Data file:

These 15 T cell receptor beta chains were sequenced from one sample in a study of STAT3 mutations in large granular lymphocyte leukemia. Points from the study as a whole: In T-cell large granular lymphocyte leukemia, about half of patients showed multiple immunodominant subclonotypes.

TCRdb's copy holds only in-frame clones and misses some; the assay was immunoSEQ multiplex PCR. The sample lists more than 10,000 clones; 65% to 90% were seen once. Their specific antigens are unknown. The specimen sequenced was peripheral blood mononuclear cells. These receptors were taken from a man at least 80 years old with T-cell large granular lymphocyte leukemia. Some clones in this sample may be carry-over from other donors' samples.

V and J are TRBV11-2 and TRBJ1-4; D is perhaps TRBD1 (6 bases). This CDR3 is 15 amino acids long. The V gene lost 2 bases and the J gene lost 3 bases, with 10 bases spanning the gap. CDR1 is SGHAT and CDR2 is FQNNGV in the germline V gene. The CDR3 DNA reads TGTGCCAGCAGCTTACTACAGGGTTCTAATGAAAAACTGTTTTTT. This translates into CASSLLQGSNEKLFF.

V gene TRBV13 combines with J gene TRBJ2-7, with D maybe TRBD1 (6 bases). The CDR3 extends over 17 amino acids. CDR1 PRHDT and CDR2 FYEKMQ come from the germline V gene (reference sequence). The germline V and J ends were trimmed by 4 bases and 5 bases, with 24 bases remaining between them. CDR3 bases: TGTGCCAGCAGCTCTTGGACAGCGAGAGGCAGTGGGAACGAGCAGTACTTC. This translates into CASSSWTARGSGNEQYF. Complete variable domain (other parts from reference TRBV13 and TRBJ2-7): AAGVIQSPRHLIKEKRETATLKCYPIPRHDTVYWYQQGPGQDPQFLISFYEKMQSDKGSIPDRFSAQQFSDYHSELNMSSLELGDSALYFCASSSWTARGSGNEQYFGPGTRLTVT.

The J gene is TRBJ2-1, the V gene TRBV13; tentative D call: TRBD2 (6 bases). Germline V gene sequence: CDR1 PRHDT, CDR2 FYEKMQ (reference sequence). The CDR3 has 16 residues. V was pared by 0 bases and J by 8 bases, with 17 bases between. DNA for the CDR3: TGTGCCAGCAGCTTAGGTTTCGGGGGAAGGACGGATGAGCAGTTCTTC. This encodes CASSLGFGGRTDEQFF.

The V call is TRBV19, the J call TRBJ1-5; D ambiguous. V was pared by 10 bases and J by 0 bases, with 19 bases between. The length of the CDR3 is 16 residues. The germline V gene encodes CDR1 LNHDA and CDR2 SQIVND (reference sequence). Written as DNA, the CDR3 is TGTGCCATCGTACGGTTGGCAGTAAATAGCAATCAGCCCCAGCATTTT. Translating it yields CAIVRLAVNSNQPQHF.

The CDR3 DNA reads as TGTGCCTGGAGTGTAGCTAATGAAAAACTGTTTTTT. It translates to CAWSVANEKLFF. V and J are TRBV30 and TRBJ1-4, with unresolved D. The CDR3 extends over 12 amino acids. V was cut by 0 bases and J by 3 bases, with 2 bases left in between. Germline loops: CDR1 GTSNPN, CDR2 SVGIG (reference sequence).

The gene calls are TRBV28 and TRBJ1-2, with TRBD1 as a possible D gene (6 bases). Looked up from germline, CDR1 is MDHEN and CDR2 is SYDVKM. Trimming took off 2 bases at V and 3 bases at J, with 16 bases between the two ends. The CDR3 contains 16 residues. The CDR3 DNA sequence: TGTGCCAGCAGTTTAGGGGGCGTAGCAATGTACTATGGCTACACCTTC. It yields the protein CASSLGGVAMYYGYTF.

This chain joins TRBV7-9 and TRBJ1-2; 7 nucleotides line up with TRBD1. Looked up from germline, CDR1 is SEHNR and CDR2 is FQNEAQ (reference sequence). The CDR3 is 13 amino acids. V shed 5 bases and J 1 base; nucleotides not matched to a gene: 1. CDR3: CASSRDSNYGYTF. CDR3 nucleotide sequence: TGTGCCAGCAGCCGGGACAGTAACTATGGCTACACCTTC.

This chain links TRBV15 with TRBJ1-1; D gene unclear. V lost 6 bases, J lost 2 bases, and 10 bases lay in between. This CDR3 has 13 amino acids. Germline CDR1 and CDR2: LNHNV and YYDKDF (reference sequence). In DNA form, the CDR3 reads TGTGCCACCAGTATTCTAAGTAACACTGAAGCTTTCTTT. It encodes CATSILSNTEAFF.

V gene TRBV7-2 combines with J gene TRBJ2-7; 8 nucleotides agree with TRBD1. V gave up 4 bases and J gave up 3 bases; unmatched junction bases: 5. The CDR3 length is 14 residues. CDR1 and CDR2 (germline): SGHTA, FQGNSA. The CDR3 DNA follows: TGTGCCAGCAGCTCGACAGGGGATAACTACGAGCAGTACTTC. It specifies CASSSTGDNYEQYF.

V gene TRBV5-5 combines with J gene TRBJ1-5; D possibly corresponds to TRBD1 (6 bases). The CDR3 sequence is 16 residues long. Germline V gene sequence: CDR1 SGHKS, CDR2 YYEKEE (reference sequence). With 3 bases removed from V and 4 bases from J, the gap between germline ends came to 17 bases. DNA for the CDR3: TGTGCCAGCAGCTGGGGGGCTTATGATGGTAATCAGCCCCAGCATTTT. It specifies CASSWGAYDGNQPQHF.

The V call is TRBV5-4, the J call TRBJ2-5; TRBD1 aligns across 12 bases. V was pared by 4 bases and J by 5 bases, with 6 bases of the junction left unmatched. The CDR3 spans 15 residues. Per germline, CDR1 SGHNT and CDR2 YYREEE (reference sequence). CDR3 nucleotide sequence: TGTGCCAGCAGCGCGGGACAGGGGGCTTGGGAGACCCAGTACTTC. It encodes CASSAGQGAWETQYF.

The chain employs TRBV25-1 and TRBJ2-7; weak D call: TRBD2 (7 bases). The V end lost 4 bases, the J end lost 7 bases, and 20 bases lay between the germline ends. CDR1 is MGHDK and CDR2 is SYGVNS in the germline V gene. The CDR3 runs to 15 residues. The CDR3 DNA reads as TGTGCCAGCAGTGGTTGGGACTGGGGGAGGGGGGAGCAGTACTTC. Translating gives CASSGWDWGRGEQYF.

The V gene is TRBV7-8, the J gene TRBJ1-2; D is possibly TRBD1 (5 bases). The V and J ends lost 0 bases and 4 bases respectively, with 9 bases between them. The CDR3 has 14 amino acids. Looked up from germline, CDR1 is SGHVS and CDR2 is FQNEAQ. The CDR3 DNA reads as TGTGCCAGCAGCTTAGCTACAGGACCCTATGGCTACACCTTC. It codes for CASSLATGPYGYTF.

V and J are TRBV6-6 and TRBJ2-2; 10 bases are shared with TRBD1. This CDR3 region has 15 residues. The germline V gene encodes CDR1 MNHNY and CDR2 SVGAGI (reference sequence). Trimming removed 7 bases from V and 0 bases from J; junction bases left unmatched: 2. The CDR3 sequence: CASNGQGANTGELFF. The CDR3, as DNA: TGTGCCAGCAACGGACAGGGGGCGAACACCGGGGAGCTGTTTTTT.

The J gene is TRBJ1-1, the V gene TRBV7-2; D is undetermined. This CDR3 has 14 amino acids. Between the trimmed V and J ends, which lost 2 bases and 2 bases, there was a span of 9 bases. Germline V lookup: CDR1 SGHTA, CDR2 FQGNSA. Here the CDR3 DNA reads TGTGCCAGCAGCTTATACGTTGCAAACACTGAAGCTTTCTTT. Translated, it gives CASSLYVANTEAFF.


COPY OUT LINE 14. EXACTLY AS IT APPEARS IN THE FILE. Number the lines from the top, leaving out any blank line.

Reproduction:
The chain employs TRBV25-1 and TRBJ2-7; weak D call: TRBD2 (7 bases). The V end lost 4 bases, the J end lost 7 bases, and 20 bases lay between the germline ends. CDR1 is MGHDK and CDR2 is SYGVNS in the germline V gene. The CDR3 runs to 15 residues. The CDR3 DNA reads as TGTGCCAGCAGTGGTTGGGACTGGGGGAGGGGGGAGCAGTACTTC. Translating gives CASSGWDWGRGEQYF.